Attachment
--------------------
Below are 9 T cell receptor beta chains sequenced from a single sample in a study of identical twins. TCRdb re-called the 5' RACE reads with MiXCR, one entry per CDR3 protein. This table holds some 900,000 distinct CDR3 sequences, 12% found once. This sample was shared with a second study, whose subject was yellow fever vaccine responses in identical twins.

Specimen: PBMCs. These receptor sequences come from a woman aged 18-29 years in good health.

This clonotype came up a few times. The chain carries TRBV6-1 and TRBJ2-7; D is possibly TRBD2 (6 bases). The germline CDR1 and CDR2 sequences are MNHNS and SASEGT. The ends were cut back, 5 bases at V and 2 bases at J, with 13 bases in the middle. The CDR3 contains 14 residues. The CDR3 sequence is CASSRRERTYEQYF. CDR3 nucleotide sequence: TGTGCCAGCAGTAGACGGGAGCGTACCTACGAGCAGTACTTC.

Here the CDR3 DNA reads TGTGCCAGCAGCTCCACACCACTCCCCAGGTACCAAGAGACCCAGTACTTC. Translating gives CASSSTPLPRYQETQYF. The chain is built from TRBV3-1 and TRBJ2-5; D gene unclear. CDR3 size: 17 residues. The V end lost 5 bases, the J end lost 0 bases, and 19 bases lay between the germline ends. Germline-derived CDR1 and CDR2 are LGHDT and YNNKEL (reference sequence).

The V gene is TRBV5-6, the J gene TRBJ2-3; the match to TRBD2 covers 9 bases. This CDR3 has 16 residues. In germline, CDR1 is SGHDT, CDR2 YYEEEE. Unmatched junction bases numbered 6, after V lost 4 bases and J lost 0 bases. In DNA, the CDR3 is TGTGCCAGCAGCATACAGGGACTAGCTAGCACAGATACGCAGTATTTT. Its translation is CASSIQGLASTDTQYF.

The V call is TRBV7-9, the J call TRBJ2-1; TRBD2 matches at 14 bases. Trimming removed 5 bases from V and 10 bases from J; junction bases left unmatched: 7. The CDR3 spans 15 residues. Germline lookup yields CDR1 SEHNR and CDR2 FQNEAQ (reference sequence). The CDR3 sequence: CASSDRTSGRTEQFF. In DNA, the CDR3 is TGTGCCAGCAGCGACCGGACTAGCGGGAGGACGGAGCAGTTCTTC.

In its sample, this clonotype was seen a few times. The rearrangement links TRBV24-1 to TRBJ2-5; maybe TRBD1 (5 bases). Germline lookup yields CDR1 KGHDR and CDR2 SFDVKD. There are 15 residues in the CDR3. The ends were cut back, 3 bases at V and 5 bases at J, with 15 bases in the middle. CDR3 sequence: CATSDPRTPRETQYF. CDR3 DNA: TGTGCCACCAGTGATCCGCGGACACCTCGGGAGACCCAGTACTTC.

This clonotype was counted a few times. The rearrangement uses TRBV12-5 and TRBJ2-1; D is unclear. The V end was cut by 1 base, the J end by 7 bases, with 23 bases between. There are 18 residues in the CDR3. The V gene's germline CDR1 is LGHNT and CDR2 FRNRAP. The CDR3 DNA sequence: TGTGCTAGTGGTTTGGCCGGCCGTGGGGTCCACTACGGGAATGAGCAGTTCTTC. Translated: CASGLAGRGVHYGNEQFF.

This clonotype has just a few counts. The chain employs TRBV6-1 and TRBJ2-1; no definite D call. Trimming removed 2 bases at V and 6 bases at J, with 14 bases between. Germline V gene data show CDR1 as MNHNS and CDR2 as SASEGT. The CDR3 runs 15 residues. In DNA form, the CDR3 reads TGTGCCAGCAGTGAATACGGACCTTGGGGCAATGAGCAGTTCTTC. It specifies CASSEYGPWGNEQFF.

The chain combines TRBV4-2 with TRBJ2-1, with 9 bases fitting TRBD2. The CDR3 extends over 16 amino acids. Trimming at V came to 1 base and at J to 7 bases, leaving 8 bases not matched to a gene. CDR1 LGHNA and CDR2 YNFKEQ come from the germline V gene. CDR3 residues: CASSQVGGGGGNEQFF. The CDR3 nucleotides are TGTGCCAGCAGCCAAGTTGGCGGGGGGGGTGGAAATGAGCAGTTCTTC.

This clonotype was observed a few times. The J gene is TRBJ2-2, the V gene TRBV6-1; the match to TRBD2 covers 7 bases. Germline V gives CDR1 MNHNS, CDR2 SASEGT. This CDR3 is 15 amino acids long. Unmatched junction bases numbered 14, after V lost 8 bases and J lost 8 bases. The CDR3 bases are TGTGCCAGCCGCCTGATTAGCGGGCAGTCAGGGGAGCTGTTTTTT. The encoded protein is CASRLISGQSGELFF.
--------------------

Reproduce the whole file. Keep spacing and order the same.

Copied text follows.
Below are 9 T cell receptor beta chains sequenced from a single sample in a study of identical twins. TCRdb re-called the 5' RACE reads with MiXCR, one entry per CDR3 protein. This table holds some 900,000 distinct CDR3 sequences, 12% found once. This sample was shared with a second study, whose subject was yellow fever vaccine responses in identical twins.

Specimen: PBMCs. These receptor sequences come from a woman aged 18-29 years in good health.

This clonotype came up a few times. The chain carries TRBV6-1 and TRBJ2-7; D is possibly TRBD2 (6 bases). The germline CDR1 and CDR2 sequences are MNHNS and SASEGT. The ends were cut back, 5 bases at V and 2 bases at J, with 13 bases in the middle. The CDR3 contains 14 residues. The CDR3 sequence is CASSRRERTYEQYF. CDR3 nucleotide sequence: TGTGCCAGCAGTAGACGGGAGCGTACCTACGAGCAGTACTTC.

Here the CDR3 DNA reads TGTGCCAGCAGCTCCACACCACTCCCCAGGTACCAAGAGACCCAGTACTTC. Translating gives CASSSTPLPRYQETQYF. The chain is built from TRBV3-1 and TRBJ2-5; D gene unclear. CDR3 size: 17 residues. The V end lost 5 bases, the J end lost 0 bases, and 19 bases lay between the germline ends. Germline-derived CDR1 and CDR2 are LGHDT and YNNKEL (reference sequence).

The V gene is TRBV5-6, the J gene TRBJ2-3; the match to TRBD2 covers 9 bases. This CDR3 has 16 residues. In germline, CDR1 is SGHDT, CDR2 YYEEEE. Unmatched junction bases numbered 6, after V lost 4 bases and J lost 0 bases. In DNA, the CDR3 is TGTGCCAGCAGCATACAGGGACTAGCTAGCACAGATACGCAGTATTTT. Its translation is CASSIQGLASTDTQYF.

The V call is TRBV7-9, the J call TRBJ2-1; TRBD2 matches at 14 bases. Trimming removed 5 bases from V and 10 bases from J; junction bases left unmatched: 7. The CDR3 spans 15 residues. Germline lookup yields CDR1 SEHNR and CDR2 FQNEAQ (reference sequence). The CDR3 sequence: CASSDRTSGRTEQFF. In DNA, the CDR3 is TGTGCCAGCAGCGACCGGACTAGCGGGAGGACGGAGCAGTTCTTC.

In its sample, this clonotype was seen a few times. The rearrangement links TRBV24-1 to TRBJ2-5; maybe TRBD1 (5 bases). Germline lookup yields CDR1 KGHDR and CDR2 SFDVKD. There are 15 residues in the CDR3. The ends were cut back, 3 bases at V and 5 bases at J, with 15 bases in the middle. CDR3 sequence: CATSDPRTPRETQYF. CDR3 DNA: TGTGCCACCAGTGATCCGCGGACACCTCGGGAGACCCAGTACTTC.

This clonotype was counted a few times. The rearrangement uses TRBV12-5 and TRBJ2-1; D is unclear. The V end was cut by 1 base, the J end by 7 bases, with 23 bases between. There are 18 residues in the CDR3. The V gene's germline CDR1 is LGHNT and CDR2 FRNRAP. The CDR3 DNA sequence: TGTGCTAGTGGTTTGGCCGGCCGTGGGGTCCACTACGGGAATGAGCAGTTCTTC. Translated: CASGLAGRGVHYGNEQFF.

This clonotype has just a few counts. The chain employs TRBV6-1 and TRBJ2-1; no definite D call. Trimming removed 2 bases at V and 6 bases at J, with 14 bases between. Germline V gene data show CDR1 as MNHNS and CDR2 as SASEGT. The CDR3 runs 15 residues. In DNA form, the CDR3 reads TGTGCCAGCAGTGAATACGGACCTTGGGGCAATGAGCAGTTCTTC. It specifies CASSEYGPWGNEQFF.

The chain combines TRBV4-2 with TRBJ2-1, with 9 bases fitting TRBD2. The CDR3 extends over 16 amino acids. Trimming at V came to 1 base and at J to 7 bases, leaving 8 bases not matched to a gene. CDR1 LGHNA and CDR2 YNFKEQ come from the germline V gene. CDR3 residues: CASSQVGGGGGNEQFF. The CDR3 nucleotides are TGTGCCAGCAGCCAAGTTGGCGGGGGGGGTGGAAATGAGCAGTTCTTC.

This clonotype was observed a few times. The J gene is TRBJ2-2, the V gene TRBV6-1; the match to TRBD2 covers 7 bases. Germline V gives CDR1 MNHNS, CDR2 SASEGT. This CDR3 is 15 amino acids long. Unmatched junction bases numbered 14, after V lost 8 bases and J lost 8 bases. The CDR3 bases are TGTGCCAGCCGCCTGATTAGCGGGCAGTCAGGGGAGCTGTTTTTT. The encoded protein is CASRLISGQSGELFF.